Map of Geologic Cross Sections Across the Mahomet Bedrock Valley Now Available

Map of Geologic Cross Sections Across the Mahomet Bedrock Valley

Mahomet Bedrock Valley Cross Section
Andrew Stumpf, Associate Quaternary Geologist for the Illinois State Geological Survey (ISGS), recently completed a map product titled Geologic Cross Sections Across the Mahomet Bedrock Valley, Champaign, Ford, McLean, Piatt, and Vermilion Counties. This publication is an outcome of research conducted in east-central Illinois that was funded by a private water supply company (Illinois American Water), the Illinois Department of Natural Resources through the states’ Water Supply Planning for Illinois program, and the State of Illinois through general revenue funds to the ISGS. The objective of the study was to collect and analyze additional geologic and hydrogeologic information that could be used by the Illinois State Water Survey to further calibrate a groundwater flow model of east-central Illinois. A flow model with this level of detail is a powerful tool that can greatly aid in managing groundwater supplies. Such a tool is optimized by developing sound geologic information initially and then combining the geologic data with hydrologic data. Quantifying existing and possible future groundwater withdrawals and understanding their impacts is critical for ensuring the sustainable use of the resource.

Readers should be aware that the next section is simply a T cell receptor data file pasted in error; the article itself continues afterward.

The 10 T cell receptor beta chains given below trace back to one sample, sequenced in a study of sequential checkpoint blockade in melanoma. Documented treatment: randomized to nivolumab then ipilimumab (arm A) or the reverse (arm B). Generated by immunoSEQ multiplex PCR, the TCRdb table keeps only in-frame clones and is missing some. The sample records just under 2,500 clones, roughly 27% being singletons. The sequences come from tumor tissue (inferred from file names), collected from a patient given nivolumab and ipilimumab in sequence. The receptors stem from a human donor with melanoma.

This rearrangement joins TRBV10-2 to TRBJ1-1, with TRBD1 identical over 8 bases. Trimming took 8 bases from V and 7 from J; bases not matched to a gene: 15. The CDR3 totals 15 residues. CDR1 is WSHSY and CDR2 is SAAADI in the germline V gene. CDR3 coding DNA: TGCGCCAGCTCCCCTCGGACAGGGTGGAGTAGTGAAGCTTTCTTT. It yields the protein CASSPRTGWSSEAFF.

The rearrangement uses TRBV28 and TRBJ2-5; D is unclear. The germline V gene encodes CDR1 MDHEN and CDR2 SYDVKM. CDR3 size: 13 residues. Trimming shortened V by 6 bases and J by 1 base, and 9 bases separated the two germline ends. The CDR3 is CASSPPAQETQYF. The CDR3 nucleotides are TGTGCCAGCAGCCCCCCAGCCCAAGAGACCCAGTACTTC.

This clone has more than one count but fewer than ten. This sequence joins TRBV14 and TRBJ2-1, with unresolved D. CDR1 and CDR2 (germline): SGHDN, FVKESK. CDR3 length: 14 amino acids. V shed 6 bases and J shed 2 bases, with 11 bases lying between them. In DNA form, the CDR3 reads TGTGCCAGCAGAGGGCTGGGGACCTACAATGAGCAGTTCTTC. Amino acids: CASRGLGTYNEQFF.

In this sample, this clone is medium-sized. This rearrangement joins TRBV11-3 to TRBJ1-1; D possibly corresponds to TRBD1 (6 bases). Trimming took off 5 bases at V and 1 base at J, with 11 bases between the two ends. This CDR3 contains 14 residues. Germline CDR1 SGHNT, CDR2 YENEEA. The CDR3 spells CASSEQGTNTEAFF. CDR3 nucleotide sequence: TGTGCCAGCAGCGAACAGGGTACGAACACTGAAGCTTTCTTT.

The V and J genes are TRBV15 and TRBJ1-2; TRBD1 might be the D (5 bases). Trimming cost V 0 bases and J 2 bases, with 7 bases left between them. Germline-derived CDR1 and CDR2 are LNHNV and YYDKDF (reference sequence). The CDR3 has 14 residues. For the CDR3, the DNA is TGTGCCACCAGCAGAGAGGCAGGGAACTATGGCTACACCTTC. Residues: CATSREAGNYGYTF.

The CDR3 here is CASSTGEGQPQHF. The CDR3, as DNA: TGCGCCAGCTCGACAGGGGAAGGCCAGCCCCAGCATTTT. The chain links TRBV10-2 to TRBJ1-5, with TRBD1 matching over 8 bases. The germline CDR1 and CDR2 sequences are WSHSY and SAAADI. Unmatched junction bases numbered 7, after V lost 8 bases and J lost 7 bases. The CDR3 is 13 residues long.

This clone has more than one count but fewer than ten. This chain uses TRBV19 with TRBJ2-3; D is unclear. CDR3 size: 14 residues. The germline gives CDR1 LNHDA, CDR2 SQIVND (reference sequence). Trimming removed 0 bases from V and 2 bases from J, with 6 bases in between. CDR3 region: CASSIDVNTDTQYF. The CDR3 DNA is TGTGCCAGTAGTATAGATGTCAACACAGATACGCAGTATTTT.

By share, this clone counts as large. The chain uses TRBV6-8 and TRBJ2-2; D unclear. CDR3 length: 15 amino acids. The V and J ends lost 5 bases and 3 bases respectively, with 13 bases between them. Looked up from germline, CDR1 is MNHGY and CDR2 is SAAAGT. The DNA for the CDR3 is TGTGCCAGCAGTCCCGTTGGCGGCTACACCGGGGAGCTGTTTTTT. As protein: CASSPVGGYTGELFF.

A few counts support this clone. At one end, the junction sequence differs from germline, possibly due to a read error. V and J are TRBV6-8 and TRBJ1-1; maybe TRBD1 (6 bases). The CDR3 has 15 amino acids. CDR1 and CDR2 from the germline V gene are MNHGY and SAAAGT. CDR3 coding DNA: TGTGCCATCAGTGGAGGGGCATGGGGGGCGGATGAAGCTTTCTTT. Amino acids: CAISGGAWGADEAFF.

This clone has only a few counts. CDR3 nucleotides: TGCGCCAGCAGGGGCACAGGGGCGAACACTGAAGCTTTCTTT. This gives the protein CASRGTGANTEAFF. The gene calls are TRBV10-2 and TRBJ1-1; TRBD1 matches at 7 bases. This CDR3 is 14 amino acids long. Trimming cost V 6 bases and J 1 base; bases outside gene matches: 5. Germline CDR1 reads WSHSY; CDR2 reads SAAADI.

The geologic cross sections were developed in the process of building a three-dimensional geologic model of the study area. The cross sections show the distribution of earth materials at and below the land surface across a five-county area in much more detail than was possible in the geologic model. The study area is centered over the ancient Mahomet Bedrock Valley, which has a bottom lying more than 300 feet below the land surface. Before the first glaciation in Illinois, the river running through the bedrock valley formed part of a much larger midcontinental river system that had headwaters in the Appalachian Mountains in West Virginia and Kentucky. It flowed west and then south through east-central Illinois, eventually reaching the Gulf of Mexico along a similar course as the Mississippi River today.

The earth materials shown in cross section are primarily the remnants of three main episodes of glaciation that occurred during the last 1.6 million years or so. The glacial tills were deposited under ice sheets that flowed into the area from the north and northeast. These ice sheets were centered over northern Canada. The intervening units of gravelly sand and silty clay were deposited in front of the ice sheets where meltwater drained or was ponded. The very thick deposits of sand and gravel mapped at the bottom of the Mahomet Bedrock Valley are known as the “Mahomet Sands.” These deposits, along with overlying bodies of sand and gravel (e.g., the Grigg tongue, Pearl Formation), compose the Mahomet aquifer. The aquifer is an important water resource in east-central Illinois and the sole source of groundwater for nearly 1 million people.  

The cross sections can be downloaded from